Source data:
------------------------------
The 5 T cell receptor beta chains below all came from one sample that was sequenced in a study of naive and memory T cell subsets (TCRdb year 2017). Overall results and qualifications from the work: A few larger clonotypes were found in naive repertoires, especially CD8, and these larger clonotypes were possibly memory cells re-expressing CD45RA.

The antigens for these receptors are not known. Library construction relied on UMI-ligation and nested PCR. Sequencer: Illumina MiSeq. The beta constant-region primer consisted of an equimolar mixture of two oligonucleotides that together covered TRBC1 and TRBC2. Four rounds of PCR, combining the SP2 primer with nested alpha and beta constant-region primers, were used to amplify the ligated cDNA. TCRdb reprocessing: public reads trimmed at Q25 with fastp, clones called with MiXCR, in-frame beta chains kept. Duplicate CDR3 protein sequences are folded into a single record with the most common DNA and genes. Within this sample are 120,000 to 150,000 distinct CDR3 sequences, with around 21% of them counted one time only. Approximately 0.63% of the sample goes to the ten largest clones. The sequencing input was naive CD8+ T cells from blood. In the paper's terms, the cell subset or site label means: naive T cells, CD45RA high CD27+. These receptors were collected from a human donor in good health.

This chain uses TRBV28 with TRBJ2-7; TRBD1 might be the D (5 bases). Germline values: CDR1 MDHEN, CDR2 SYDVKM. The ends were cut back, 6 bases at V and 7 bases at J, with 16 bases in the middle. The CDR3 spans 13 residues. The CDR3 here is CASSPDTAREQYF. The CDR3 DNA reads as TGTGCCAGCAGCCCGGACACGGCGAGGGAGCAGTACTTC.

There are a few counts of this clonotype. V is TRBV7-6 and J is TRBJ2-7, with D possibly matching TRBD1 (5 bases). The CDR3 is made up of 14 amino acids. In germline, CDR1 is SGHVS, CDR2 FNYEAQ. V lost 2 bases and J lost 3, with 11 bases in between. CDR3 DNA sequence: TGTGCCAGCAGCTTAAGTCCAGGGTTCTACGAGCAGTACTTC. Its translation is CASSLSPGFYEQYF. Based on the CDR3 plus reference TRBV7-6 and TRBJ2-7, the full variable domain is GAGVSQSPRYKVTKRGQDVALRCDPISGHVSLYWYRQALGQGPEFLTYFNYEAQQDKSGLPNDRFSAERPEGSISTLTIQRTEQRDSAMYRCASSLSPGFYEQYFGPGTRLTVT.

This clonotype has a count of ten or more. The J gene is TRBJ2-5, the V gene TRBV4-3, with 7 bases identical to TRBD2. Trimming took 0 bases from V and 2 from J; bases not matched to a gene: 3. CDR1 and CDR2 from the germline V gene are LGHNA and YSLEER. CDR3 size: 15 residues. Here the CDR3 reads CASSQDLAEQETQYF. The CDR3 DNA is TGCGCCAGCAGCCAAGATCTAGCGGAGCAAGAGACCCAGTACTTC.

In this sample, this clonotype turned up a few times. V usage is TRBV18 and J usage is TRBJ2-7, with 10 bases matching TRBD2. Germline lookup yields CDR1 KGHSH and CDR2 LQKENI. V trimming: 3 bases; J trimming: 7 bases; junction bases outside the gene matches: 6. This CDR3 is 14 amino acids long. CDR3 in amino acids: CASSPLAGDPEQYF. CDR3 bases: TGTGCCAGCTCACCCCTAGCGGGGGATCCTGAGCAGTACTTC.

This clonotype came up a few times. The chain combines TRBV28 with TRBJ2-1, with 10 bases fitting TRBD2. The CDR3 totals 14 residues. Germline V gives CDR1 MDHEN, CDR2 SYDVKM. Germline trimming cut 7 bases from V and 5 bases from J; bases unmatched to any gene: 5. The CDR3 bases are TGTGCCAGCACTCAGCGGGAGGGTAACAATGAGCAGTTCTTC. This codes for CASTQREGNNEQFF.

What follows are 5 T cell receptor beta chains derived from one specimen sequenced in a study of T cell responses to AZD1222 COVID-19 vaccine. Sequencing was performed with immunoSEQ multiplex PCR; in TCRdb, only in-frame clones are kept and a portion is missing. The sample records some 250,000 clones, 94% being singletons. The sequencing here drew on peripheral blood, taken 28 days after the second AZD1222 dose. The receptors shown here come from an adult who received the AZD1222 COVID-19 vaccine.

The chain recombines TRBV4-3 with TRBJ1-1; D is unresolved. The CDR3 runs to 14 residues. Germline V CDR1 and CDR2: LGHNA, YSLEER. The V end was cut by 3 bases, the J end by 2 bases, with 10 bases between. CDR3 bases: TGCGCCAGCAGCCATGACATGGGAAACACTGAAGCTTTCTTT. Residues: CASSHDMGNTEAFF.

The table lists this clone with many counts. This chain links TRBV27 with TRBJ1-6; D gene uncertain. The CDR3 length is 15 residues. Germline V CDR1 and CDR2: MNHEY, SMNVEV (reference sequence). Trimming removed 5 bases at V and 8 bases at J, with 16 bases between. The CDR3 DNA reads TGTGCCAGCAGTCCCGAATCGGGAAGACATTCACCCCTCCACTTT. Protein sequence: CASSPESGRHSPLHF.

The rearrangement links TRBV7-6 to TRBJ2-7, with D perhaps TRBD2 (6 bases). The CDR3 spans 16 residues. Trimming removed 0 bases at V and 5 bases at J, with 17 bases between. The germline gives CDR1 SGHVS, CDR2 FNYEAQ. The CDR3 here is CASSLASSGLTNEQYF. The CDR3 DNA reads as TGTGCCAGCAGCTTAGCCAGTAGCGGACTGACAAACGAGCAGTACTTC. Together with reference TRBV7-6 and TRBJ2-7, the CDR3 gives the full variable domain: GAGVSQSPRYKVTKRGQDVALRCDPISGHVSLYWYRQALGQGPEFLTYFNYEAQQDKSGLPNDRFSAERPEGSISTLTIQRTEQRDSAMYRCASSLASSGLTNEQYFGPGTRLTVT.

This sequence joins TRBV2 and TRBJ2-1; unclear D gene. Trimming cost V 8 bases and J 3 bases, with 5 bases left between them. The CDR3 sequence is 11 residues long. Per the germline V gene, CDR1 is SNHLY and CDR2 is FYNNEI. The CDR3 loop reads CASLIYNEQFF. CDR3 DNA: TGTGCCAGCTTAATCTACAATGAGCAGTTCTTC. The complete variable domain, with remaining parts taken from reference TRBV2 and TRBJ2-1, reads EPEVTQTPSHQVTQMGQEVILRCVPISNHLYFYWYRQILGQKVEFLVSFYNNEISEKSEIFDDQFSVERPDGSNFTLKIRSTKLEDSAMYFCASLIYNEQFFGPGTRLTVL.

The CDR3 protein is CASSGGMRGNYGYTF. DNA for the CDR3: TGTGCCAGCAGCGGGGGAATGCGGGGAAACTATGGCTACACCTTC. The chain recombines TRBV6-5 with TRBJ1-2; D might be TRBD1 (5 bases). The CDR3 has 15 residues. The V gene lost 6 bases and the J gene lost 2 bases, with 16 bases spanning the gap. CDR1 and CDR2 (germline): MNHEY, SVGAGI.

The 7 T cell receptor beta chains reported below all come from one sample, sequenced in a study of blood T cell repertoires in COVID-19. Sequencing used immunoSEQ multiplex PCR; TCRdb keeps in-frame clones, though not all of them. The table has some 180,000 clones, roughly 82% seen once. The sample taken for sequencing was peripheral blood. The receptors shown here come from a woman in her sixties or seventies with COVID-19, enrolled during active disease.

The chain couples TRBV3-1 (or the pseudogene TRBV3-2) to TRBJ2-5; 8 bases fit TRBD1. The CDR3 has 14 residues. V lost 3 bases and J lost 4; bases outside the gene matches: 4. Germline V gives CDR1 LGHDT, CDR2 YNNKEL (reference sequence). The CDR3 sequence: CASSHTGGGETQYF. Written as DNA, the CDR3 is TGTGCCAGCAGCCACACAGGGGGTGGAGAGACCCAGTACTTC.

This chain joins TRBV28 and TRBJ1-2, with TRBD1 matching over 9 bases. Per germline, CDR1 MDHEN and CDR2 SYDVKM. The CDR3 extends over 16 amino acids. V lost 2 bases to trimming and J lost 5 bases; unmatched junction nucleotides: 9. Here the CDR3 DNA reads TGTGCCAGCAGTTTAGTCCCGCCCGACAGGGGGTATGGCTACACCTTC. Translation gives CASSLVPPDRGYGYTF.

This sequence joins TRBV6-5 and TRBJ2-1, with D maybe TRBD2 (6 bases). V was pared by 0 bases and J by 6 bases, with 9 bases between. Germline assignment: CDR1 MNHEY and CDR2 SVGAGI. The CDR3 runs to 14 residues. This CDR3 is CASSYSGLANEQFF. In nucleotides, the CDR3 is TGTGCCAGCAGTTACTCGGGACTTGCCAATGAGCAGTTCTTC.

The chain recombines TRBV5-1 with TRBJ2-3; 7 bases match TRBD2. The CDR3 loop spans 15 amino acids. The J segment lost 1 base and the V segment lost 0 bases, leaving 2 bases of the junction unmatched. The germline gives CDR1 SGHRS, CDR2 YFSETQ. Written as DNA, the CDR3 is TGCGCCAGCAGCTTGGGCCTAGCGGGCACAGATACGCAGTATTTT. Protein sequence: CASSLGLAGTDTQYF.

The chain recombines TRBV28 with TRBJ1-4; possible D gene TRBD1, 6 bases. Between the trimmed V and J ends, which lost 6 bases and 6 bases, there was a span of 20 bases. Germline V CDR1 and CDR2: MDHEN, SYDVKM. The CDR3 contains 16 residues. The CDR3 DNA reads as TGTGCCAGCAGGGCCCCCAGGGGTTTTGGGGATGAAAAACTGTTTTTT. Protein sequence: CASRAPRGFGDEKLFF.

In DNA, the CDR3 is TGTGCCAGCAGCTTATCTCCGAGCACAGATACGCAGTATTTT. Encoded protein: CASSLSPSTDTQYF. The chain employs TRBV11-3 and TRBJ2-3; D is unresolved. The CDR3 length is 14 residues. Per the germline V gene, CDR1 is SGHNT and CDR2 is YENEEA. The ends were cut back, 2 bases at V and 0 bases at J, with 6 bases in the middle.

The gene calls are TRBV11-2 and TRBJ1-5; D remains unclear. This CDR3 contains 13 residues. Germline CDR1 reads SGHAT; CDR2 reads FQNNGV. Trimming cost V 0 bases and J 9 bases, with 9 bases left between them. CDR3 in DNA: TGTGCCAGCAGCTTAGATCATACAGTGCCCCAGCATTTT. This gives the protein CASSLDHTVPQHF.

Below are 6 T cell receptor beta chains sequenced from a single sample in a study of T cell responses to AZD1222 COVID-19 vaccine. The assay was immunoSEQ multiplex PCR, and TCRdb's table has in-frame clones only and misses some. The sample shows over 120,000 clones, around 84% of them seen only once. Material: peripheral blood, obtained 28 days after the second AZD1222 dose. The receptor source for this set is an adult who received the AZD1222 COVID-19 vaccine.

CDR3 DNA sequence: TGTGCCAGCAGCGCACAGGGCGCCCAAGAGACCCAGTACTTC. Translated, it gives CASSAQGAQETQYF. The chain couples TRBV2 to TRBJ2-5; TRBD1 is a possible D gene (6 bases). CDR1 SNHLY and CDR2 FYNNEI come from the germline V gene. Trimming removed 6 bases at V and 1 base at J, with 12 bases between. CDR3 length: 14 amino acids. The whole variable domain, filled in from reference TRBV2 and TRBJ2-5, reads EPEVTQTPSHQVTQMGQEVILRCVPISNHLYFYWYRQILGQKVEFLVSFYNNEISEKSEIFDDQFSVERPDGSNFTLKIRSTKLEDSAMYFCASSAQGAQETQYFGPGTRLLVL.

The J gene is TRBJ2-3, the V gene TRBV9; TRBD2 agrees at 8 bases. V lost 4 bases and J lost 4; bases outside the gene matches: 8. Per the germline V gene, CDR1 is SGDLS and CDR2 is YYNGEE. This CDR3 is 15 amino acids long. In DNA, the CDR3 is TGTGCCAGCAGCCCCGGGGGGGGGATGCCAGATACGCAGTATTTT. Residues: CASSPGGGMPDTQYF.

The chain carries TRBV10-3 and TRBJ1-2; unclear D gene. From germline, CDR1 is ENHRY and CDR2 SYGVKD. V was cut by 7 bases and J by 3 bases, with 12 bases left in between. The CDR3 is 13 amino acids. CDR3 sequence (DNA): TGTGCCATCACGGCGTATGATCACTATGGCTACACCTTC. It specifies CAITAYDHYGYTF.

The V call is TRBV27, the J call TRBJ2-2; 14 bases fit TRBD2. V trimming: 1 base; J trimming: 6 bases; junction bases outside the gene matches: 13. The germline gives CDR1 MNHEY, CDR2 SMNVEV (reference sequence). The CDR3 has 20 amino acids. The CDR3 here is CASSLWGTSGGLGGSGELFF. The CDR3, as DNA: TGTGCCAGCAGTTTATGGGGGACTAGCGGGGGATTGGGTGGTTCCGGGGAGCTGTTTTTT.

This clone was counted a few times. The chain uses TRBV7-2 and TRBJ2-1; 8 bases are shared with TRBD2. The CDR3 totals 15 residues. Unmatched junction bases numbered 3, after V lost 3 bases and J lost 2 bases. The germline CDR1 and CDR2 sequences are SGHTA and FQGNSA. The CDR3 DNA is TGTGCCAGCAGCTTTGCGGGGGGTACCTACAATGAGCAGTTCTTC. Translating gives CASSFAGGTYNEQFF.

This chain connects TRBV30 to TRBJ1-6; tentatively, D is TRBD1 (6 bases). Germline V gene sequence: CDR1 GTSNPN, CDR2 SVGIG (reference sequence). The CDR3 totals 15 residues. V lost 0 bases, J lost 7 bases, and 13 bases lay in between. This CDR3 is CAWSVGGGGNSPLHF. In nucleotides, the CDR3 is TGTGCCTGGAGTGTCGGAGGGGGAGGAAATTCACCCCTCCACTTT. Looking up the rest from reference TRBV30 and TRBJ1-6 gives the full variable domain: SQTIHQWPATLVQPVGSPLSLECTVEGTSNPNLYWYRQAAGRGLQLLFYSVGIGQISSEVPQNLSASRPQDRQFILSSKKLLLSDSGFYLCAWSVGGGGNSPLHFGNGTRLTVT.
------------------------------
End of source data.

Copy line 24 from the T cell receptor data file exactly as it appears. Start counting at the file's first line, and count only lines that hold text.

The J gene is TRBJ2-3, the V gene TRBV9; TRBD2 agrees at 8 bases. V lost 4 bases and J lost 4; bases outside the gene matches: 8. Per the germline V gene, CDR1 is SGDLS and CDR2 is YYNGEE. This CDR3 is 15 amino acids long. In DNA, the CDR3 is TGTGCCAGCAGCCCCGGGGGGGGGATGCCAGATACGCAGTATTTT. Residues: CASSPGGGMPDTQYF.